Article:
They marvelled to see such things; they were astonished,
and suddenly cast down. Fear came there upon them;
and sorrow, as upon a woman in her travail.
(Psalm xlviii. 4,5)
One day in the future men will look back at our age and describe it as the time when man had forgotten his past. In general, we shall be judged as those who had little or no respect for the wisdom of our fathers, and in particular, as those who spent their lives running away from the truth. Because of both, we shall be known as those who forfeited any meaningful future. William Wordsworth once said, Life is divided into three terms - that which was, which is, and which will be. Let us learn from the past to profit by the present, and from the present, to live better in the future. But Wordsworth was a Christian, and authentic Christianity, we must admit, is the most feared and despised of all religions in this dark age of ours. Why? Well, because it demands that every man face his past, cull it into the present, name it, claim it, repent of it, and open himself up to that sanctification that promises better life in the future. Authentic Christianity is something that our world cannot bear; our world hates the past, and never more passionately than when it creeps into the present to judge and measure us, to reveal to the world why we are not as hale and hearty as we pretend to be.
Pentecost or Whitsunday is all about the past, present, and future. Pentecost helps us to see who we have been and what we have done; Pentecost teaches us who we are now; Pentecost calls us forward into a spiritually informed future. Today we read about the first Pentecost in the cenacle –or upper room, in the Acts of the Apostles. Monsignor Knox describes the setting in this way:
A room haunted with memories –through that door did Judas Iscariot slink out into the night…on that table the consecrated chalice reposed; through that window they listened to the shouts of ‘Crucify Him’; that floor had been trodden by impassible feet. It was in this room that the Holy Ghost visited His people on the day of Pentecost. (Pentecost: R. Knox)
It was in this room that both good and evil battled in response to Christ’s impending Passion. It was in this room that one man betrayed our Lord, another sought refuge having denied Him thrice, and the rest remained huddled together for fear of the Jews. It was in this room that the past events of the Last Supper and the Foot Washing were about to become the signs and badges of the Apostles’ common life and Christian future. It was in this room that past sin would be remembered so that future hopes could be realized in the new life that the Holy Spirit would bring. If man is to be redeemed and saved, the past must always mold and shape the future in the present. Each of the Apostles would bear about in his life the forgiveness of his past sins, the sanctification of his present predicament, and the redemption for his future glory.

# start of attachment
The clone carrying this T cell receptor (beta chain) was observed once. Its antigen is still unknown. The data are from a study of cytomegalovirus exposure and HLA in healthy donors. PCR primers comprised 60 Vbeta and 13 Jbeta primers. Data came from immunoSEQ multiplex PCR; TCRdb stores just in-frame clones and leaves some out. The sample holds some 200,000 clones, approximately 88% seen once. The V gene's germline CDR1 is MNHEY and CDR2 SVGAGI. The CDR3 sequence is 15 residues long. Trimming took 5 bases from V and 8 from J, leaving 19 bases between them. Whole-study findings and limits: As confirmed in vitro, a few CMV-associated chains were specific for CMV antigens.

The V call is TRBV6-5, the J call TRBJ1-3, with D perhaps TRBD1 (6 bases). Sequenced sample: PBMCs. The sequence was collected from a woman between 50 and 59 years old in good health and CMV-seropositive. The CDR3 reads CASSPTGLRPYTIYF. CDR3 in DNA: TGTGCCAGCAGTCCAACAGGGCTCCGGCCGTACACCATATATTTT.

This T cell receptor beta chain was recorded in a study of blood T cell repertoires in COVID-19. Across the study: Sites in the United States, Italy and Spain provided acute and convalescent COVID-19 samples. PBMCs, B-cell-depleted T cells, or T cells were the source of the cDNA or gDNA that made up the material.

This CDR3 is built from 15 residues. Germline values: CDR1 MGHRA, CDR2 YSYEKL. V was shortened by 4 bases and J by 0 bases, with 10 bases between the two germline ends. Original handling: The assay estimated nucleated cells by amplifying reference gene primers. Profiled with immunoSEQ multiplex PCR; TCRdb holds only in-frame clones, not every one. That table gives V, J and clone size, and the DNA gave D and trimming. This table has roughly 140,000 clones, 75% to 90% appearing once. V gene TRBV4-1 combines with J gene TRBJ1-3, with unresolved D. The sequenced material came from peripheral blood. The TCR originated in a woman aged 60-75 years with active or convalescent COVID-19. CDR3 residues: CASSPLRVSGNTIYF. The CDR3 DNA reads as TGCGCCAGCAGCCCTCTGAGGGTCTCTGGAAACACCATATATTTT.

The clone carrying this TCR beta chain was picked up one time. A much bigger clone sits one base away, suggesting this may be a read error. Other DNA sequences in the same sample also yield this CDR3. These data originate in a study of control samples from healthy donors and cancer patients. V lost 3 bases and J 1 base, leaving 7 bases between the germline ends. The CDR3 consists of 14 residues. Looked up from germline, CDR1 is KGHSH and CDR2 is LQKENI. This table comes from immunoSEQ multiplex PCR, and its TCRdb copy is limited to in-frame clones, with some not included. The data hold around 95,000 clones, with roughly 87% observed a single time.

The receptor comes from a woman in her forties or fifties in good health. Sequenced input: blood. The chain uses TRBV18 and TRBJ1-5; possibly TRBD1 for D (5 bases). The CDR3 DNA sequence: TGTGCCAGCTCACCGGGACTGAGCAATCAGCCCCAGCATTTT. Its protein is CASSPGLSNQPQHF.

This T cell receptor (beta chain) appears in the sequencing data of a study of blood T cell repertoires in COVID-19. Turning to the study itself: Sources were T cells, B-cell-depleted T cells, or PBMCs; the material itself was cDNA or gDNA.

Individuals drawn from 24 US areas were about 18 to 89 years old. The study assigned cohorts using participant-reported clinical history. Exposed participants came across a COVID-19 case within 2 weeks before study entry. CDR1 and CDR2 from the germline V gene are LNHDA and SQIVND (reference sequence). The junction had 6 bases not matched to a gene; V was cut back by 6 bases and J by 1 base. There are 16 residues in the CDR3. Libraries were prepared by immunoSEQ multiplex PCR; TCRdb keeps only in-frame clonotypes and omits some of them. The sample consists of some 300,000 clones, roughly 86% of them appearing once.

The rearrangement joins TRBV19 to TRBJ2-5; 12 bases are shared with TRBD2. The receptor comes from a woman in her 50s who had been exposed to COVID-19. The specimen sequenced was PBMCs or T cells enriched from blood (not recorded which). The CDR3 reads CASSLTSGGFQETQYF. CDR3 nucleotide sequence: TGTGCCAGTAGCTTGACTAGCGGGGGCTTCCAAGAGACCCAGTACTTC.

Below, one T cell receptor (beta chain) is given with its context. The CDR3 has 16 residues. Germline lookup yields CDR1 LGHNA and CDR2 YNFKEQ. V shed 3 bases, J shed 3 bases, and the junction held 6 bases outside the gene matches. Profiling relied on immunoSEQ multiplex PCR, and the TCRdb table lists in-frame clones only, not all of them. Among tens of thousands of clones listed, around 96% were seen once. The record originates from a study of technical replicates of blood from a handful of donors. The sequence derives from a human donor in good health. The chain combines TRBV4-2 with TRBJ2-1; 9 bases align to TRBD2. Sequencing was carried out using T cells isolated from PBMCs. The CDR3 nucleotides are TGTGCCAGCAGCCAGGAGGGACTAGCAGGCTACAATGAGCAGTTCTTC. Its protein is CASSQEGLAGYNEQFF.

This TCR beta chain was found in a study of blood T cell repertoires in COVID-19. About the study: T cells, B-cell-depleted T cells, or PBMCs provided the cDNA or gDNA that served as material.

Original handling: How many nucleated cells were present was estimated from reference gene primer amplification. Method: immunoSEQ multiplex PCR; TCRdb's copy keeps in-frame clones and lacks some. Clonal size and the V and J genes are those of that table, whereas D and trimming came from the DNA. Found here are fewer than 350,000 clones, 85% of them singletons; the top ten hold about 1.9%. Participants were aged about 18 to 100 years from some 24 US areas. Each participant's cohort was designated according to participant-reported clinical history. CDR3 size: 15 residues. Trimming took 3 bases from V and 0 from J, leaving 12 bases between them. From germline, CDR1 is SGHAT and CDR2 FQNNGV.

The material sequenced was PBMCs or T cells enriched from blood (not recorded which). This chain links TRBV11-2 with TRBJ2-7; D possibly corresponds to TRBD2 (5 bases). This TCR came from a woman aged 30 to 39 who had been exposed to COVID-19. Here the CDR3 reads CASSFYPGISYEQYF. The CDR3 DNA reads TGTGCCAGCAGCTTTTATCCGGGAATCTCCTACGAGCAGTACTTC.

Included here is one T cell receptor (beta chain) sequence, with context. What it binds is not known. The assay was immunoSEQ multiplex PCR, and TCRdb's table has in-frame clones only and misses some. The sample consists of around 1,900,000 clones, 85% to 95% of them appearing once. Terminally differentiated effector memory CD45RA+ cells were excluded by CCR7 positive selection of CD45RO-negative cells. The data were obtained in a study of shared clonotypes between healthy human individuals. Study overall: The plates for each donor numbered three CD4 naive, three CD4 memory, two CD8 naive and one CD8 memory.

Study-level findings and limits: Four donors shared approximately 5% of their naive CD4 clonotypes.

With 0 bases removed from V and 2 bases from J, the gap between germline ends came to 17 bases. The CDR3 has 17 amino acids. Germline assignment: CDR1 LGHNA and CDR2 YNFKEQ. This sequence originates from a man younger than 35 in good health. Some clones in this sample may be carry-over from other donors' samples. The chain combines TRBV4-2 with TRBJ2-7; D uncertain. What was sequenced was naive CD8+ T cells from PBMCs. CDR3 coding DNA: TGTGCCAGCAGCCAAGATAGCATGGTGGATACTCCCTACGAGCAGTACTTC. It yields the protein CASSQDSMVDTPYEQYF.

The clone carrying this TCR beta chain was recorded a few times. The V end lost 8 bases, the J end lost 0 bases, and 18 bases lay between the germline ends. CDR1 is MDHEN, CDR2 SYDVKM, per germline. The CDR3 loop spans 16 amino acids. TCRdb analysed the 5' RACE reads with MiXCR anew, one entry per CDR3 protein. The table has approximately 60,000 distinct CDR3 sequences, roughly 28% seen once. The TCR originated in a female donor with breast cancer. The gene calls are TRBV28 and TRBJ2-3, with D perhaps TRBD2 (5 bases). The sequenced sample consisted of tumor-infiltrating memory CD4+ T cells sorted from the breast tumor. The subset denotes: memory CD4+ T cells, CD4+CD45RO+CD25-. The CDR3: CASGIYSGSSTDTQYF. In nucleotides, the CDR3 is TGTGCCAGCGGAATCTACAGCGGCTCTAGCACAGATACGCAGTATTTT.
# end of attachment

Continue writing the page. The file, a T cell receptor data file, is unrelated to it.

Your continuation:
So perhaps we should turn to our text in order to examine how this process all began at the first Pentecost.
WHEN the day of Pentecost was fully come, they were all with one accord in one place. And suddenly there came a sound from heaven as of a rushing mighty wind, and it filled all the house where they were sitting. And there appeared unto them cloven tongues like as of fire, and it sat upon each of them. And they were all filled with the Holy Ghost, and began to speak with other tongues, as the Spirit gave them utterance. And there were dwelling at Jerusalem Jews, devout men, out of every nation under heaven. Now when this was noised abroad, the multitude came together, and were confounded, because that every man heard them speak in his own language. And they were all amazed and marvelled, saying one to another, Behold, are not all these which speak Galilæans? And how hear we every man in our own tongue, where in we were born? (Acts ii. 1-8)
What jumps out at most Christians immediately is the rushing mighty wind, cloven tongues like fire, then speaking in [other] tongues. What arrests them wonderfully is the vigorously aggressive, paranormal, transcendent, and otherworldly dynamism of the Holy Ghost. So, they tend to conclude that the Apostles were swept up into a chaotic, disordered, even anarchic Dionysian irruption of emotion and passion that defied all reason. So, their response is akin to the eyewitnesses [who] were all amazed, and were in doubt, saying one to another, What meaneth this? Or with the others mocking, saying, these men are full of new wine. (Acts ii. 12, 13)